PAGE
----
• Maintain multiple alternatives intentionally. It is possible in some circumstances that the most useful output is, in fact, multiple sets of results rather than one. An assessment designed to assist a complex decision-making process, for example, might intentionally not select or rank-order specific waters but instead provide a few well documented alternatives to decision-makers for their final action. Different screenings could also reflect contingency plans for different budget scenarios, or different priority watershed selections for collaboration with different program partners. If your screening approach involved subsets such as separately screening lake and stream watersheds, or screening the three most common impairments separately, maintaining and using multiple sets of results is appropriate.

Match screening selections to specific actions. Reconciling several alternative screening runs may have clarified the outcome of your screening assessment while not yet providing the specifics you require - usually a subset of the screened waters or watersheds that is specifically matched to an intended action. Again, screening goals and project circumstances can vary so widely that making final selections is a project-specific task. The following are some simple options that use different types of Recovery Potential Screening products to target selected waters or watersheds:

  • Select a defined portion from rank-ordered screening results. Resource-limited programs often are aware of their capacity in terms of yearly number of projects, funding available, or other measures. It is possible to match annual or long-term capacity estimates to rank-ordered screening scores in identifying priorities for restoration. Alternatively, prioritization might use rank-ordered sites more generally (such as 'within the top quartile RPI score' or 'ranking above the state mean in ecological and social index score') or in combination with other qualifying factors (such as 'also an Environmental Justice area' or 'needing three projects per sub-state region'). It is also possible to avoid selecting a priority subset at all, and use the complete set of rank-ordered recovery potential scores purely to inform day-to-day activities on the likely level of effort and related factors that may be expected if working on a given location.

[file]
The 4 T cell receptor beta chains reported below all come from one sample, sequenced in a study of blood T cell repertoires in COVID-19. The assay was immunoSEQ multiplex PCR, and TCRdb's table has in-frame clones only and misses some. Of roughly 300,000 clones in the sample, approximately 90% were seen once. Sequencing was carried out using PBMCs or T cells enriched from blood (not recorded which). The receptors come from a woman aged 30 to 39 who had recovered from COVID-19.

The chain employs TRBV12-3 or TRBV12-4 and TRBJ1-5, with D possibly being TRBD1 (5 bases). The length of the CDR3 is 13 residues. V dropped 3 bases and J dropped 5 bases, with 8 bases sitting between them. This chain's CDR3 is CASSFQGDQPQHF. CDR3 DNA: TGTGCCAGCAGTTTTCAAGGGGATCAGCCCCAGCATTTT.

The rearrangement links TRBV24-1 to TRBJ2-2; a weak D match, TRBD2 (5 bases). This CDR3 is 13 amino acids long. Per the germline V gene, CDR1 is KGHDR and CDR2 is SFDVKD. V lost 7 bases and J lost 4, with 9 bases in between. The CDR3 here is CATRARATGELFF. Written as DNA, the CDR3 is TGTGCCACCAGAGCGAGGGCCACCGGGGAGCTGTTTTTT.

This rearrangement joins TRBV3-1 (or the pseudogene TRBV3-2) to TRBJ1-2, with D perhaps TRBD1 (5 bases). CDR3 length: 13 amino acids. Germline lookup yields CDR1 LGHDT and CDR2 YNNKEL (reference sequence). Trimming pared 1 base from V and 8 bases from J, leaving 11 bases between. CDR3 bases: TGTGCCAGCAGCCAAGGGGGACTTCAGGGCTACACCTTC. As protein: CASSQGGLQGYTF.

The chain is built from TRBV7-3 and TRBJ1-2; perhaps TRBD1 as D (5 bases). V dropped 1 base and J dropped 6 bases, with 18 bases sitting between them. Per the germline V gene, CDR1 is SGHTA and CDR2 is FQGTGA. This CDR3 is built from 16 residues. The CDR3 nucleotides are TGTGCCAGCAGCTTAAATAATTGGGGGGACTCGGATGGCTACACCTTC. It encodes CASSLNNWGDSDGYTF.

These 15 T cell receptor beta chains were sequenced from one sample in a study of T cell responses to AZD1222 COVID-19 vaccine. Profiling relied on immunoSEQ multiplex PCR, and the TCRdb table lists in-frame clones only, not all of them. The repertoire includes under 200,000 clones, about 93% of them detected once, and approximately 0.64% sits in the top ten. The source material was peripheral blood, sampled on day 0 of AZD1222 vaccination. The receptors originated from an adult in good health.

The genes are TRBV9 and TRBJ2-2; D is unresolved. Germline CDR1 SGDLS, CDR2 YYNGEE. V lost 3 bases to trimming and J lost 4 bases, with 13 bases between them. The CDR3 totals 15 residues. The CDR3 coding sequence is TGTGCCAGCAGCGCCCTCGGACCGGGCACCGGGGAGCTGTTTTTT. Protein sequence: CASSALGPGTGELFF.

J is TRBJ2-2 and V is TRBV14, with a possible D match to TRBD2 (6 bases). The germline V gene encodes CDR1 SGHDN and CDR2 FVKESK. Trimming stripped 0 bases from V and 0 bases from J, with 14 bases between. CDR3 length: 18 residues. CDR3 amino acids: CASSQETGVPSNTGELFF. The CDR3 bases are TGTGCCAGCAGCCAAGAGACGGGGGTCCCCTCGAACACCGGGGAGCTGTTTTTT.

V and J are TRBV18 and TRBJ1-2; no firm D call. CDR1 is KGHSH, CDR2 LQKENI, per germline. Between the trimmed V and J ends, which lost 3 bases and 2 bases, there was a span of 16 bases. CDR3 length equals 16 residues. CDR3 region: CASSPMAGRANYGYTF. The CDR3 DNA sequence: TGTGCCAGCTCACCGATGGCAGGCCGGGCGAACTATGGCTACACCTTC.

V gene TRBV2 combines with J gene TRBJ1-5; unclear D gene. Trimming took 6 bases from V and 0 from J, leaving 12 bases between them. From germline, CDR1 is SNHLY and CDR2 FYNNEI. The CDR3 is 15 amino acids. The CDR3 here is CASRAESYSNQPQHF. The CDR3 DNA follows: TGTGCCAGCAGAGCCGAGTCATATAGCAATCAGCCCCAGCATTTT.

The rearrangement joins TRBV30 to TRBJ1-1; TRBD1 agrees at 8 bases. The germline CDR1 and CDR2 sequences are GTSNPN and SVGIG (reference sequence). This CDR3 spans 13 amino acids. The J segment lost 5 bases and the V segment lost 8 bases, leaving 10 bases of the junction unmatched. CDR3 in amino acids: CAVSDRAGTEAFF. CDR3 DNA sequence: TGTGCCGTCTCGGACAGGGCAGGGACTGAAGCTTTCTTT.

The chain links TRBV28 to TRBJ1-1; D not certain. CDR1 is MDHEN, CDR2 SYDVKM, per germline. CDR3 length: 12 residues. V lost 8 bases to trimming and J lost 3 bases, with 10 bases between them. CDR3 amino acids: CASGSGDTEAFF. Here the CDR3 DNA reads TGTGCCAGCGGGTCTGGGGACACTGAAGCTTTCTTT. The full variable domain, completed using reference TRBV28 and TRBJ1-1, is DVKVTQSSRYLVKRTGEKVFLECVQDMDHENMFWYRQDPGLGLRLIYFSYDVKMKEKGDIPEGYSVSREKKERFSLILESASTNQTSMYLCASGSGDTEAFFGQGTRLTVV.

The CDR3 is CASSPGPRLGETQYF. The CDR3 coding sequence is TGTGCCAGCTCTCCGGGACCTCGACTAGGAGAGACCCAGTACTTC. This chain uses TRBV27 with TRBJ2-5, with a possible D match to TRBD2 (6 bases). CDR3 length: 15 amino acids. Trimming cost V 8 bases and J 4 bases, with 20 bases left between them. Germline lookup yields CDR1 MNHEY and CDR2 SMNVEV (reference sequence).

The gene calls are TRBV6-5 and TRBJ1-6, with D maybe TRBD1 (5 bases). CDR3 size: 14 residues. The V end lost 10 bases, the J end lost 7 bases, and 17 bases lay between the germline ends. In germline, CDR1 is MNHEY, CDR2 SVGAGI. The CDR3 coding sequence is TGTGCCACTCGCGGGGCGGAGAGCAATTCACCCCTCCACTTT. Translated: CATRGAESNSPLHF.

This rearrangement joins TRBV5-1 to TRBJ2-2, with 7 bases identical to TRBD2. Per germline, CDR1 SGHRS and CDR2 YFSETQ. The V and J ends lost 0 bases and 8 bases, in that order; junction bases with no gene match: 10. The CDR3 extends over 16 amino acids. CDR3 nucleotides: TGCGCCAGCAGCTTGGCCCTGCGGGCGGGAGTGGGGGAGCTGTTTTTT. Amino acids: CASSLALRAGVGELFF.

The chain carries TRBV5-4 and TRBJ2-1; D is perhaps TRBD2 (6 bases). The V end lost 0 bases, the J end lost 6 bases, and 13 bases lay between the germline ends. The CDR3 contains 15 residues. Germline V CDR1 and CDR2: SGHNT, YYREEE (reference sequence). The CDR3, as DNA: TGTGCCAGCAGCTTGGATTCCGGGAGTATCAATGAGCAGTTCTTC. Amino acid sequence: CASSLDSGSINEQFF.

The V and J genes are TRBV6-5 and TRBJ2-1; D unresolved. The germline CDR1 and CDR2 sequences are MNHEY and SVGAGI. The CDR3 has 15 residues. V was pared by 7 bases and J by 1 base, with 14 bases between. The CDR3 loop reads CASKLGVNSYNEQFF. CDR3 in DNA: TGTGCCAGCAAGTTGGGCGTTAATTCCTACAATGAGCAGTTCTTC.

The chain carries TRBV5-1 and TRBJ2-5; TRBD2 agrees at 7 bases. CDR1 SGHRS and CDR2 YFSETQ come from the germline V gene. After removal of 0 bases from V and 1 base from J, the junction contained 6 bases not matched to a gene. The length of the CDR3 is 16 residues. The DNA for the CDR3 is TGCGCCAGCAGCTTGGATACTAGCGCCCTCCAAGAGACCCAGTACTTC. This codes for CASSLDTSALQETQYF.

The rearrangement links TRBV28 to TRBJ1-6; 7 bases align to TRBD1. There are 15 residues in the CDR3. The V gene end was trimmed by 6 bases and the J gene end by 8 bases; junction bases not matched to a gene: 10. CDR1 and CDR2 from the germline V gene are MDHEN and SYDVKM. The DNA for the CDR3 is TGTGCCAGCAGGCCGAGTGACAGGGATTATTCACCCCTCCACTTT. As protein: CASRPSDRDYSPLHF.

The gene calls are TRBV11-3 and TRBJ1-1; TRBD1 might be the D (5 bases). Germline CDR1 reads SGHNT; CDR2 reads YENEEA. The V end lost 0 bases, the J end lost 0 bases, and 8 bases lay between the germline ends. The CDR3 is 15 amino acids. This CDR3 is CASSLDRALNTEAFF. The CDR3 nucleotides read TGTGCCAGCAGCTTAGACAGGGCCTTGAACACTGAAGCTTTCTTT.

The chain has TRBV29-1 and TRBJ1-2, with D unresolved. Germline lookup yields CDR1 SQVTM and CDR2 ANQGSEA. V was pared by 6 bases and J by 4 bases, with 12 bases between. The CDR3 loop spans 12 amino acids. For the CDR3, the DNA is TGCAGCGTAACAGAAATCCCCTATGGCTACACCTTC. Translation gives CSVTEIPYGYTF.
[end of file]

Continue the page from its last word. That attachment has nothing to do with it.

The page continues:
• Use bubble plot quadrants to help select priorities. The 3-D bubble plotting tool automatically plots two lines on each bubble plot that represent the mean ecological and stressor index scores. As the lines bisect the plot in horizontal and vertical dimensions, they create quadrants that offer a basis for different types of prioritization strategies. Selecting the upper left quadrant, for example, would target all waters with ecological and stressor scores better than the mean. The upper right quadrant, on the other hand, might be selected if priorities lean toward high ecological scores paired with elevated and potentially threatening stressor scores. The lower right quadrant, where high stressor and low ecological scores converge, would be a place where potentially more expensive and complex restoration challenges could be found. In any of the above, prioritizing the larger 'bubbles' within the selected quadrant would specifically target better social context for restoration as well.
  • Use geographic and scoring factors together. If geographic proximity-based factors like 'adjacency to green infrastructure hub or corridor' were not already included in the screening indicators, selection of priorities might also include a mapping component. Prioritization might start with rank-ordering or bubble plot quadrants as above, then target further with geographically observable factors. For example, impaired watershed priorities might include the best quartile based on RPI score but also contiguous with a patch of healthy watersheds, or extending a landscape corridor of several healthy watersheds. Another approach might prioritize restoring specific impaired watersheds to expand the downstream extent of healthy headwaters above highly significant and economically valuable waterbodies.

See also ways to use rank-ordering (PDF) (4 pp, 727K, About PDF), ways to use bubble plotting (PDF) (6 pp, 619K, About PDF), and ways to use mapping (PDF) (4 pp, 653K, About PDF) for more information.

Previous: Step 5: Compare your waters | Next: Step 7: Use your results